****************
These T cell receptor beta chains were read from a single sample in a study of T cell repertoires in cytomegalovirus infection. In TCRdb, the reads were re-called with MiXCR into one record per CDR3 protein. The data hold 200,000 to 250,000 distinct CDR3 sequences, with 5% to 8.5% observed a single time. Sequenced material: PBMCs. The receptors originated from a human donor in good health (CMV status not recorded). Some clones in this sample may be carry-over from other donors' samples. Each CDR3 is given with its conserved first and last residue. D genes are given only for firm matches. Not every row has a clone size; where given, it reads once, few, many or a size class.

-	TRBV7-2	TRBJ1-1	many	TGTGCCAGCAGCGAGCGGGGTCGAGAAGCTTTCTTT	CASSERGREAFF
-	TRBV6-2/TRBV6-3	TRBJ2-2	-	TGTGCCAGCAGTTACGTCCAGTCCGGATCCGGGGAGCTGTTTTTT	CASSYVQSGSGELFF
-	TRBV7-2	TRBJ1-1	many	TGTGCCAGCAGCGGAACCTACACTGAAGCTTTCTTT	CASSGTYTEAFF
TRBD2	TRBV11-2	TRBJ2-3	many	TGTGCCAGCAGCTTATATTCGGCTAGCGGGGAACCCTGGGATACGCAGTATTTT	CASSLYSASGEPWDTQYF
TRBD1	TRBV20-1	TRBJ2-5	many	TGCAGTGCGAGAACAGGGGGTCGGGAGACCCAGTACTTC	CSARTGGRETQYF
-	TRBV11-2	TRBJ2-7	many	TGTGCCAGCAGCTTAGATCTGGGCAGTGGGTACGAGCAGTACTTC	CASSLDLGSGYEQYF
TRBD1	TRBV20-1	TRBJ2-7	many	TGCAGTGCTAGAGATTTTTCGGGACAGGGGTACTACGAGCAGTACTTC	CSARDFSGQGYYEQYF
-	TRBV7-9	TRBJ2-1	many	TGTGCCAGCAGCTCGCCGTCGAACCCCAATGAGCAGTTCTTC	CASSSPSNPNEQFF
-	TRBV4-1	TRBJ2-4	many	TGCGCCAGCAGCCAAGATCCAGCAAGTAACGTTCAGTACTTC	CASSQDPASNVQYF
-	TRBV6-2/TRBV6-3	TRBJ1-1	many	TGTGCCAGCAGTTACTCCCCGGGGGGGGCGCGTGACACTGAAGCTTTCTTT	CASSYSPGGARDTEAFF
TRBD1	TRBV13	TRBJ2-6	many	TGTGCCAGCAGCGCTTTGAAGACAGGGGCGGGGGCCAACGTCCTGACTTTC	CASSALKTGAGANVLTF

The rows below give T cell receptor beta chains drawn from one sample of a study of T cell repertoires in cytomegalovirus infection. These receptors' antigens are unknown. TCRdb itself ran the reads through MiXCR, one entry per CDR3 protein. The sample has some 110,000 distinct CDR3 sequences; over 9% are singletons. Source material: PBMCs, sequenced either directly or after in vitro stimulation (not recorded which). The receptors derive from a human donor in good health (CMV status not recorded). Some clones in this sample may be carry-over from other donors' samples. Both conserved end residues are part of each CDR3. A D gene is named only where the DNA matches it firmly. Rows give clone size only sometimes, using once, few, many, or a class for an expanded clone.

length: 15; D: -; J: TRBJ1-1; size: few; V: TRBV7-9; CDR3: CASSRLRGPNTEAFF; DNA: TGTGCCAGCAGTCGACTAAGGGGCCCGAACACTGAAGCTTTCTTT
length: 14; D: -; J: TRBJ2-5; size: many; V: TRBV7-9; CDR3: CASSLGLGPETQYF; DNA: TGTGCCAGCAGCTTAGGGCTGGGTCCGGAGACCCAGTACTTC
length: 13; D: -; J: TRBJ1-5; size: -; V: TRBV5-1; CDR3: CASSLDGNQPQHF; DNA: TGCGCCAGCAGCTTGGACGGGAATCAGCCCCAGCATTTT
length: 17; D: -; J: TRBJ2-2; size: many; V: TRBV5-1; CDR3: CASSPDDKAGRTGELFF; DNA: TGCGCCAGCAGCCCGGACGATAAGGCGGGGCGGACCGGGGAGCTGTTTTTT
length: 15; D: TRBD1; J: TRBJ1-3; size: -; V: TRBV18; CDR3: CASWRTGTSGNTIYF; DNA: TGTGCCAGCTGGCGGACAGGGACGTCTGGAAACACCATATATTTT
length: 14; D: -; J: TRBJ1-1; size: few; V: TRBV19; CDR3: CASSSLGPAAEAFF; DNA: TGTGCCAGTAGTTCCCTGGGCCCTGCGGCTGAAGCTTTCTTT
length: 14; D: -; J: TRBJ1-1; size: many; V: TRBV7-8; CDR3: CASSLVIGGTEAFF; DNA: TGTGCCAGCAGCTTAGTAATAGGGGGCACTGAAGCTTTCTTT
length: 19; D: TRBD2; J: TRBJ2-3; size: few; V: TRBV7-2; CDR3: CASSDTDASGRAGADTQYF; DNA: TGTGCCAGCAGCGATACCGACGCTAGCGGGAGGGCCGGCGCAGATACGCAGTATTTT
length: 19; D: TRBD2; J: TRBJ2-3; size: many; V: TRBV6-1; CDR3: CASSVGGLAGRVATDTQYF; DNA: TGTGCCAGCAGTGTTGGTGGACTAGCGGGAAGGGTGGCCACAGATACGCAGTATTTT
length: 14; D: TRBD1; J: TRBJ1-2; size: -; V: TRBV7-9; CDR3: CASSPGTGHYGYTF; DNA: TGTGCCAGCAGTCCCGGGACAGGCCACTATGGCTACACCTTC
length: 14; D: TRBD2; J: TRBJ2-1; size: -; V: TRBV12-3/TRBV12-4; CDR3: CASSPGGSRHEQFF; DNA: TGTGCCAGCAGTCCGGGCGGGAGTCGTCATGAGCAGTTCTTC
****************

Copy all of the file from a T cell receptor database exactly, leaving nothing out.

These T cell receptor beta chains were read from a single sample in a study of T cell repertoires in cytomegalovirus infection. In TCRdb, the reads were re-called with MiXCR into one record per CDR3 protein. The data hold 200,000 to 250,000 distinct CDR3 sequences, with 5% to 8.5% observed a single time. Sequenced material: PBMCs. The receptors originated from a human donor in good health (CMV status not recorded). Some clones in this sample may be carry-over from other donors' samples. Each CDR3 is given with its conserved first and last residue. D genes are given only for firm matches. Not every row has a clone size; where given, it reads once, few, many or a size class.

-	TRBV7-2	TRBJ1-1	many	TGTGCCAGCAGCGAGCGGGGTCGAGAAGCTTTCTTT	CASSERGREAFF
-	TRBV6-2/TRBV6-3	TRBJ2-2	-	TGTGCCAGCAGTTACGTCCAGTCCGGATCCGGGGAGCTGTTTTTT	CASSYVQSGSGELFF
-	TRBV7-2	TRBJ1-1	many	TGTGCCAGCAGCGGAACCTACACTGAAGCTTTCTTT	CASSGTYTEAFF
TRBD2	TRBV11-2	TRBJ2-3	many	TGTGCCAGCAGCTTATATTCGGCTAGCGGGGAACCCTGGGATACGCAGTATTTT	CASSLYSASGEPWDTQYF
TRBD1	TRBV20-1	TRBJ2-5	many	TGCAGTGCGAGAACAGGGGGTCGGGAGACCCAGTACTTC	CSARTGGRETQYF
-	TRBV11-2	TRBJ2-7	many	TGTGCCAGCAGCTTAGATCTGGGCAGTGGGTACGAGCAGTACTTC	CASSLDLGSGYEQYF
TRBD1	TRBV20-1	TRBJ2-7	many	TGCAGTGCTAGAGATTTTTCGGGACAGGGGTACTACGAGCAGTACTTC	CSARDFSGQGYYEQYF
-	TRBV7-9	TRBJ2-1	many	TGTGCCAGCAGCTCGCCGTCGAACCCCAATGAGCAGTTCTTC	CASSSPSNPNEQFF
-	TRBV4-1	TRBJ2-4	many	TGCGCCAGCAGCCAAGATCCAGCAAGTAACGTTCAGTACTTC	CASSQDPASNVQYF
-	TRBV6-2/TRBV6-3	TRBJ1-1	many	TGTGCCAGCAGTTACTCCCCGGGGGGGGCGCGTGACACTGAAGCTTTCTTT	CASSYSPGGARDTEAFF
TRBD1	TRBV13	TRBJ2-6	many	TGTGCCAGCAGCGCTTTGAAGACAGGGGCGGGGGCCAACGTCCTGACTTTC	CASSALKTGAGANVLTF

The rows below give T cell receptor beta chains drawn from one sample of a study of T cell repertoires in cytomegalovirus infection. These receptors' antigens are unknown. TCRdb itself ran the reads through MiXCR, one entry per CDR3 protein. The sample has some 110,000 distinct CDR3 sequences; over 9% are singletons. Source material: PBMCs, sequenced either directly or after in vitro stimulation (not recorded which). The receptors derive from a human donor in good health (CMV status not recorded). Some clones in this sample may be carry-over from other donors' samples. Both conserved end residues are part of each CDR3. A D gene is named only where the DNA matches it firmly. Rows give clone size only sometimes, using once, few, many, or a class for an expanded clone.

length: 15; D: -; J: TRBJ1-1; size: few; V: TRBV7-9; CDR3: CASSRLRGPNTEAFF; DNA: TGTGCCAGCAGTCGACTAAGGGGCCCGAACACTGAAGCTTTCTTT
length: 14; D: -; J: TRBJ2-5; size: many; V: TRBV7-9; CDR3: CASSLGLGPETQYF; DNA: TGTGCCAGCAGCTTAGGGCTGGGTCCGGAGACCCAGTACTTC
length: 13; D: -; J: TRBJ1-5; size: -; V: TRBV5-1; CDR3: CASSLDGNQPQHF; DNA: TGCGCCAGCAGCTTGGACGGGAATCAGCCCCAGCATTTT
length: 17; D: -; J: TRBJ2-2; size: many; V: TRBV5-1; CDR3: CASSPDDKAGRTGELFF; DNA: TGCGCCAGCAGCCCGGACGATAAGGCGGGGCGGACCGGGGAGCTGTTTTTT
length: 15; D: TRBD1; J: TRBJ1-3; size: -; V: TRBV18; CDR3: CASWRTGTSGNTIYF; DNA: TGTGCCAGCTGGCGGACAGGGACGTCTGGAAACACCATATATTTT
length: 14; D: -; J: TRBJ1-1; size: few; V: TRBV19; CDR3: CASSSLGPAAEAFF; DNA: TGTGCCAGTAGTTCCCTGGGCCCTGCGGCTGAAGCTTTCTTT
length: 14; D: -; J: TRBJ1-1; size: many; V: TRBV7-8; CDR3: CASSLVIGGTEAFF; DNA: TGTGCCAGCAGCTTAGTAATAGGGGGCACTGAAGCTTTCTTT
length: 19; D: TRBD2; J: TRBJ2-3; size: few; V: TRBV7-2; CDR3: CASSDTDASGRAGADTQYF; DNA: TGTGCCAGCAGCGATACCGACGCTAGCGGGAGGGCCGGCGCAGATACGCAGTATTTT
length: 19; D: TRBD2; J: TRBJ2-3; size: many; V: TRBV6-1; CDR3: CASSVGGLAGRVATDTQYF; DNA: TGTGCCAGCAGTGTTGGTGGACTAGCGGGAAGGGTGGCCACAGATACGCAGTATTTT
length: 14; D: TRBD1; J: TRBJ1-2; size: -; V: TRBV7-9; CDR3: CASSPGTGHYGYTF; DNA: TGTGCCAGCAGTCCCGGGACAGGCCACTATGGCTACACCTTC
length: 14; D: TRBD2; J: TRBJ2-1; size: -; V: TRBV12-3/TRBV12-4; CDR3: CASSPGGSRHEQFF; DNA: TGTGCCAGCAGTCCGGGCGGGAGTCGTCATGAGCAGTTCTTC